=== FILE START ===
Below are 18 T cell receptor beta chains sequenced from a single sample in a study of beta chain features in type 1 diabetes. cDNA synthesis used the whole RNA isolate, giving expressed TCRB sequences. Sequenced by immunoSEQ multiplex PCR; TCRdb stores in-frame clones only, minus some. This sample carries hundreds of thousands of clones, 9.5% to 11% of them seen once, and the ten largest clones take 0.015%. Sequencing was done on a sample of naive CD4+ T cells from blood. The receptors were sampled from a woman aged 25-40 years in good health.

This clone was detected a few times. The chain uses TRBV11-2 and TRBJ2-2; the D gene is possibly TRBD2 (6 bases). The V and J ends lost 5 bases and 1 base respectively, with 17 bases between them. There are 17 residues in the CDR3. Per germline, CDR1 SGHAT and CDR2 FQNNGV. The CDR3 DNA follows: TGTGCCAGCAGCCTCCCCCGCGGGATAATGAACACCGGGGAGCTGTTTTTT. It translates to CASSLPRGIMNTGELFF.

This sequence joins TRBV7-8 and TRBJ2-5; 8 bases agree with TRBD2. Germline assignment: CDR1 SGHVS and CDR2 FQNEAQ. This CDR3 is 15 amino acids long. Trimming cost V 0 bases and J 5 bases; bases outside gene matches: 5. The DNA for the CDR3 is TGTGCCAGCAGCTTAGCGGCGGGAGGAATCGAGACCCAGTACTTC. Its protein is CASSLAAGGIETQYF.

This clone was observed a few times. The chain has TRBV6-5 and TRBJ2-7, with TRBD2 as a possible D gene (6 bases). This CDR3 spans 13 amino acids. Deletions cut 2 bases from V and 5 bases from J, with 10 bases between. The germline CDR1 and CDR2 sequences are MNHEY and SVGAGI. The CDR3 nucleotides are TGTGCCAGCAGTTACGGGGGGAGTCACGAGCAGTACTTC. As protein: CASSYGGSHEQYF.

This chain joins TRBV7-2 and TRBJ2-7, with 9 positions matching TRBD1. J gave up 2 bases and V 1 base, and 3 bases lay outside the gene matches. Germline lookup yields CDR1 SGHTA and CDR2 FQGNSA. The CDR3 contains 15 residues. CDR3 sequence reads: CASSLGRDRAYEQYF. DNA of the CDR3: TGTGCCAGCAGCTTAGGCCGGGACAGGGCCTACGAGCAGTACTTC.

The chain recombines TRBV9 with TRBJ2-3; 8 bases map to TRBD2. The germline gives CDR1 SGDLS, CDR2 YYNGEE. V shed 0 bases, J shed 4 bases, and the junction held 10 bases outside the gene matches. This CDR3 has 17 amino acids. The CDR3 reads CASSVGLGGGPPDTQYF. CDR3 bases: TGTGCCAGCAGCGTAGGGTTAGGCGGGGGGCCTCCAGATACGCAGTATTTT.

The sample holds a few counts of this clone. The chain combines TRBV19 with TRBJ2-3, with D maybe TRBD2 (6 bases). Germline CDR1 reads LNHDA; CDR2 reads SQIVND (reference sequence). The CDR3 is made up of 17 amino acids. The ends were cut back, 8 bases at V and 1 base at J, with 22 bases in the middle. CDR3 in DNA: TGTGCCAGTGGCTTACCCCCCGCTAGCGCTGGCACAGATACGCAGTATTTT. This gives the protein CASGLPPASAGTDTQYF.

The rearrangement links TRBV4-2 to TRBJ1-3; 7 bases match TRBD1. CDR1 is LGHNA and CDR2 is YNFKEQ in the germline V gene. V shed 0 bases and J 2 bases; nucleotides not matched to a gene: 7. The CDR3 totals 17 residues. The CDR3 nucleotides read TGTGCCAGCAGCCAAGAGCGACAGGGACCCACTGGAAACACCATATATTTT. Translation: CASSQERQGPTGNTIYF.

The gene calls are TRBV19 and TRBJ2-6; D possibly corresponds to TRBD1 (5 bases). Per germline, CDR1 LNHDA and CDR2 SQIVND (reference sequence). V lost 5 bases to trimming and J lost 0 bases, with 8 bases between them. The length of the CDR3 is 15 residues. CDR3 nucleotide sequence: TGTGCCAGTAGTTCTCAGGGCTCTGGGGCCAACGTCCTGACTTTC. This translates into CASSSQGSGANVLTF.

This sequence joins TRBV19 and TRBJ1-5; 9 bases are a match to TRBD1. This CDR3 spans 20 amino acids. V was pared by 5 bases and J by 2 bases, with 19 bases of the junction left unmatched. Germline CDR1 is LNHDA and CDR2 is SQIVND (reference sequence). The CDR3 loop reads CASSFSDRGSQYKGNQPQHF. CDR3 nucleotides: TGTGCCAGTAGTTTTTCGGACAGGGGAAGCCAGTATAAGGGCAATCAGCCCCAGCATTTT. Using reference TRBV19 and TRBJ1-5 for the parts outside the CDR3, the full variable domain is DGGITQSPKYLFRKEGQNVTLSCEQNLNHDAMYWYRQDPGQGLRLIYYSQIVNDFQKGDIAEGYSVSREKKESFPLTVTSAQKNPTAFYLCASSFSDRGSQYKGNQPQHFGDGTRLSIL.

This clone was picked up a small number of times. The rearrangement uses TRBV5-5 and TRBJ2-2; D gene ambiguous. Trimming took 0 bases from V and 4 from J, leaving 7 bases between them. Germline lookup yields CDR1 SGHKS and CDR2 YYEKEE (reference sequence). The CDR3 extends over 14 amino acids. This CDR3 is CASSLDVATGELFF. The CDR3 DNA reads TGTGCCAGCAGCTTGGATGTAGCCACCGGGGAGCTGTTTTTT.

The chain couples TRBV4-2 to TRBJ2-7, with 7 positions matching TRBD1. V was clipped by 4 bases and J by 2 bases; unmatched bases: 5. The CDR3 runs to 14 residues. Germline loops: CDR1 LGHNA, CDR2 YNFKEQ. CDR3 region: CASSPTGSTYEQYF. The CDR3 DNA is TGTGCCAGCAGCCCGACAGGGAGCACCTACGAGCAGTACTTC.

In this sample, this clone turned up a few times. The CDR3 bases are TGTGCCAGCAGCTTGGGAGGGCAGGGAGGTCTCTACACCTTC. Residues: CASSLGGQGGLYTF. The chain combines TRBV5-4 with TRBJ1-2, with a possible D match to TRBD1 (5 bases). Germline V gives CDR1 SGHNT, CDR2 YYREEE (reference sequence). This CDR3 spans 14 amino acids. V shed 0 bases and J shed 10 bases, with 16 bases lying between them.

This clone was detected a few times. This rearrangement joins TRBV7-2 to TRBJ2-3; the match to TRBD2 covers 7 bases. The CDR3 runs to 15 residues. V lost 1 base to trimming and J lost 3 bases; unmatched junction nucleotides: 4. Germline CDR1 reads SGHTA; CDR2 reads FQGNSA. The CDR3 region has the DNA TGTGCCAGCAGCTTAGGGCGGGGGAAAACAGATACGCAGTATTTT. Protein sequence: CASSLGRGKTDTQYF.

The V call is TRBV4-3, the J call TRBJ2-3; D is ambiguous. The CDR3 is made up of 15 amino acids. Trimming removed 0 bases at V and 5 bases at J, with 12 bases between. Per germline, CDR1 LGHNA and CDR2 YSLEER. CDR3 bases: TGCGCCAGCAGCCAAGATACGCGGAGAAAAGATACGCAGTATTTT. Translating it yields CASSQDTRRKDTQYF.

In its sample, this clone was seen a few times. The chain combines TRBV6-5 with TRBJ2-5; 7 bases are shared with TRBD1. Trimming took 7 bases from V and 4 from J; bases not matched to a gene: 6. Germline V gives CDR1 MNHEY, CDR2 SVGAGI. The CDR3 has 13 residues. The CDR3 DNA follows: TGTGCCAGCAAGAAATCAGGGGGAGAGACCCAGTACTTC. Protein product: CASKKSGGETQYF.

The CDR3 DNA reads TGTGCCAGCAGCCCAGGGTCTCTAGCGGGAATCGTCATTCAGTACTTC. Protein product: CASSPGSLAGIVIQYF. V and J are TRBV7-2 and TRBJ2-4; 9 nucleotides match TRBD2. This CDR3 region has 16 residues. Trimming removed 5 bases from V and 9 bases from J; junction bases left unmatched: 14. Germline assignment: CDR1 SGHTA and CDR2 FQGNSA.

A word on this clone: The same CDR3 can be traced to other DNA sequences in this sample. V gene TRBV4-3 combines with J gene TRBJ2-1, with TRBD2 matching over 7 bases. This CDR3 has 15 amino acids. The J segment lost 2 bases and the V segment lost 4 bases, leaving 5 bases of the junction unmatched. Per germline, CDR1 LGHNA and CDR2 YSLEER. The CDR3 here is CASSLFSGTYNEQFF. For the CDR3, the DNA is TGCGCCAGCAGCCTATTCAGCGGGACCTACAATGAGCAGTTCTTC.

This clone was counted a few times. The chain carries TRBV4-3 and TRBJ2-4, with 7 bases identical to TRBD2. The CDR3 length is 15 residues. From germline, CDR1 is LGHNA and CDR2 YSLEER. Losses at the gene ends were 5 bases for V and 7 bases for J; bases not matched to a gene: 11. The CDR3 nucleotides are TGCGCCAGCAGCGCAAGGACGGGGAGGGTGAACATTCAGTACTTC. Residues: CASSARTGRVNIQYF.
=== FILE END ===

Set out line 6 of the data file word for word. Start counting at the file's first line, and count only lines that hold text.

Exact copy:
The chain recombines TRBV9 with TRBJ2-3; 8 bases map to TRBD2. The germline gives CDR1 SGDLS, CDR2 YYNGEE. V shed 0 bases, J shed 4 bases, and the junction held 10 bases outside the gene matches. This CDR3 has 17 amino acids. The CDR3 reads CASSVGLGGGPPDTQYF. CDR3 bases: TGTGCCAGCAGCGTAGGGTTAGGCGGGGGGCCTCCAGATACGCAGTATTTT.